Filmmaker Gabe Polsky is the son of immigrants from the Soviet Union and played hockey at Yale University, so it’s really no surprise that the world of Russian hockey has featured heavily in his work. His acclaimed 2014 documentary Red Army chronicled the rise and fall of the Soviet Union via the exploits of its national hockey team, which dominated the sport throughout the Cold War before infamously losing to the United States in what we U.S. fans have dubbed “the Miracle on Ice” at the 1980 Olympics.
Polsky’s latest, Red Penguins, essentially picks up where Red Army left off, telling the story of how the NHL’s Pittsburgh Penguins invested in a legendary Russian hockey team just after the dissolution of the Soviet Union. What follows is a story that epitomizes the old maxim of truth being stranger than fiction, a wild romp involving strippers, gangsters, oligarchs, and one dedicated American marketing rep who was willing to do whatever it took to make the so-called Russian Penguins a success – even as it became clear that not everyone in Russia was willing to embrace good old-fashioned American capitalism.
A New World
Following the end of the Soviet Union, the formerly Communist country was seen as ripe with opportunity for capitalist intervention by U.S.-based investors, including the then-owners of the NHL’s Pittsburgh Penguins. A joint venture was formed between the Penguins and the famed Red Army hockey team, thus known for its affiliation with the military. (Today the team is known as HC CSKA Moscow). As their relationship began, Penguins owner Howard Baldwin told Red Army general manager Valery Gushin, “Trust me, I’ll make you a good capitalist.” As Red Penguins shows us, Baldwin’s confidence was slightly misplaced.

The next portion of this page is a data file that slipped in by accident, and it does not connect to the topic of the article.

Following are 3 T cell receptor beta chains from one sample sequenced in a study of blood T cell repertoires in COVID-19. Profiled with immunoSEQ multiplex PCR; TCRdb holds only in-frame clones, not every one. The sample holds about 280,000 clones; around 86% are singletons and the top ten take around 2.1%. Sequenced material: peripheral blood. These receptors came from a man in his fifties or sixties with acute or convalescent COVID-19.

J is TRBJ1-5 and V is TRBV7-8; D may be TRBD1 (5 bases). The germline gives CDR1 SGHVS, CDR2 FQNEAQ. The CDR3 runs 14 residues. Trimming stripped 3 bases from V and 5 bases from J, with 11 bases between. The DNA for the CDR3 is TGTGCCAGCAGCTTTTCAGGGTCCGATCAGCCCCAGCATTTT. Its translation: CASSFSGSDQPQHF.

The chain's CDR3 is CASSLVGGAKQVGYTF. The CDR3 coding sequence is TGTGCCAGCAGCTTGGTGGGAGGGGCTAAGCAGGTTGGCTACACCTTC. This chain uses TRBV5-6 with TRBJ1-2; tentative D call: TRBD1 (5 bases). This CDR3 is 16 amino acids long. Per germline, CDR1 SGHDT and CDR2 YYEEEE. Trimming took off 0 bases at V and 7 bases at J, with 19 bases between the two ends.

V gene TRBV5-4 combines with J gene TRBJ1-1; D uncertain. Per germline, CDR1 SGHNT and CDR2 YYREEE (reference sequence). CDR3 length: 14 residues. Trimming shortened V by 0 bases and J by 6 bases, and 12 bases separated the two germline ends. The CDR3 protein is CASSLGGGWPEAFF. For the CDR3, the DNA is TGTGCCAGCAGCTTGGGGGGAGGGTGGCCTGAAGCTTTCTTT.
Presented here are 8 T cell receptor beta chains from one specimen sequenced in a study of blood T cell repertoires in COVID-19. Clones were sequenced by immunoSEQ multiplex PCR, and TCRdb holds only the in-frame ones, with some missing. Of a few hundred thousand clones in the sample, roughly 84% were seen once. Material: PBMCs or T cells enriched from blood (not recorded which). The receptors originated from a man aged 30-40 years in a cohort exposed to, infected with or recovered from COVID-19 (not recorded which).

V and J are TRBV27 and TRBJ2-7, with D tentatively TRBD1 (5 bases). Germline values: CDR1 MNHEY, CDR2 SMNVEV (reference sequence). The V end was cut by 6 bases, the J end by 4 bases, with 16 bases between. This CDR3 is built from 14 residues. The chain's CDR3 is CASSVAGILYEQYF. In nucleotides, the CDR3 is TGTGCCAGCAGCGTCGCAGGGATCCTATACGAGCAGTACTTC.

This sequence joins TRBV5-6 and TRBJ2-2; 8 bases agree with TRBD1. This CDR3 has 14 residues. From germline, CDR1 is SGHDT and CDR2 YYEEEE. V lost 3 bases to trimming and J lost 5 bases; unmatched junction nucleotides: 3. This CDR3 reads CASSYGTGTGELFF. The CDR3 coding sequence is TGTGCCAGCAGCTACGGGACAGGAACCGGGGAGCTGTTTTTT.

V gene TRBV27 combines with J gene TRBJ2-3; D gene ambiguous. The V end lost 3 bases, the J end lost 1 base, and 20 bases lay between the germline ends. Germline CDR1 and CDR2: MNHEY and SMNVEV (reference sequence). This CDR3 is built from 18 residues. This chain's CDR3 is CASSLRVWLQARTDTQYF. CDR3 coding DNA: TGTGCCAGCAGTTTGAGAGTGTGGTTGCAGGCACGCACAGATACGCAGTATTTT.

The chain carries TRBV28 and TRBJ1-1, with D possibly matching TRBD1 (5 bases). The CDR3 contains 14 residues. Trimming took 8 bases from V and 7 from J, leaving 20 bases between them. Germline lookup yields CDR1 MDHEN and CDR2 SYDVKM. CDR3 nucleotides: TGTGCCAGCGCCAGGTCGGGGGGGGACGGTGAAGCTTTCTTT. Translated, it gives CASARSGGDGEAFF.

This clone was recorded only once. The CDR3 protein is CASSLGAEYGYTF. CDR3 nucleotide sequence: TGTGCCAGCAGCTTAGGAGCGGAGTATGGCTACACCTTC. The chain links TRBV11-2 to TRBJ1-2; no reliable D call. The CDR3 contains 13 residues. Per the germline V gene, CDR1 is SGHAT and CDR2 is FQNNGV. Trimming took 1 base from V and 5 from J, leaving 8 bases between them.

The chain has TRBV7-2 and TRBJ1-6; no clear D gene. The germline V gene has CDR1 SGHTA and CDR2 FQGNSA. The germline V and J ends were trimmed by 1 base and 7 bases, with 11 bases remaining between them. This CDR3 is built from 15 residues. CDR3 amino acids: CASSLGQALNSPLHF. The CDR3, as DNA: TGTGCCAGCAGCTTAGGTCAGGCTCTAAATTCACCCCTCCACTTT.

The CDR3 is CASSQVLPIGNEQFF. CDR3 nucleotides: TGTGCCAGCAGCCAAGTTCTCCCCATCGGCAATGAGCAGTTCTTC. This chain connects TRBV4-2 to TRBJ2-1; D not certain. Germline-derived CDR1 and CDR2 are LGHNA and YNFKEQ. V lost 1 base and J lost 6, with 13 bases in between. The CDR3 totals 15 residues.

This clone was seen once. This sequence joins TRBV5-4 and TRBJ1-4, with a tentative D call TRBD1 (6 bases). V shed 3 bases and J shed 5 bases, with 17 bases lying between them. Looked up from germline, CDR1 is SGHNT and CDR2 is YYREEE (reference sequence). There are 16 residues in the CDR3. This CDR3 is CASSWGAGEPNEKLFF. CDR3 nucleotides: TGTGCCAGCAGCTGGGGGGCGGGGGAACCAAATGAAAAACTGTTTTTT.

To represent American interests – mainly, making money, but ideally recruiting a few good hockey players for the NHL while they were at it – the Penguins sent an eccentric young marketing whiz to Moscow in the hope of making the Russian Penguins a global sensation. That marketer, Steve Warshaw, is the main character of Red Penguins, and a character indeed he is. Short and wiry with a mop of curly hair standing on end, Warshaw appears to have an electric current running through his body 24/7; more than 25 years have gone by since he landed in Russia as a naive young man willing to try anything, yet his energy remains undiminished.
When Warshaw arrived in Moscow, the team’s famed arena, known as the Ice Palace, was falling apart, and the team barely had enough money for players to have their own jerseys. Warshaw proceeded to go hog wild in what was then dubbed by many “the Wild East” for the opportunities therein. When the circus was in town, Warshaw enlisted the trained bears to serve beer in the arena. He brought strippers up from the club beneath the Ice Palace (yup) to perform stripteases in team jerseys on the ice. He even managed to negotiate big advertising contracts for the Russian Penguins with a variety of Western brands, including Nike.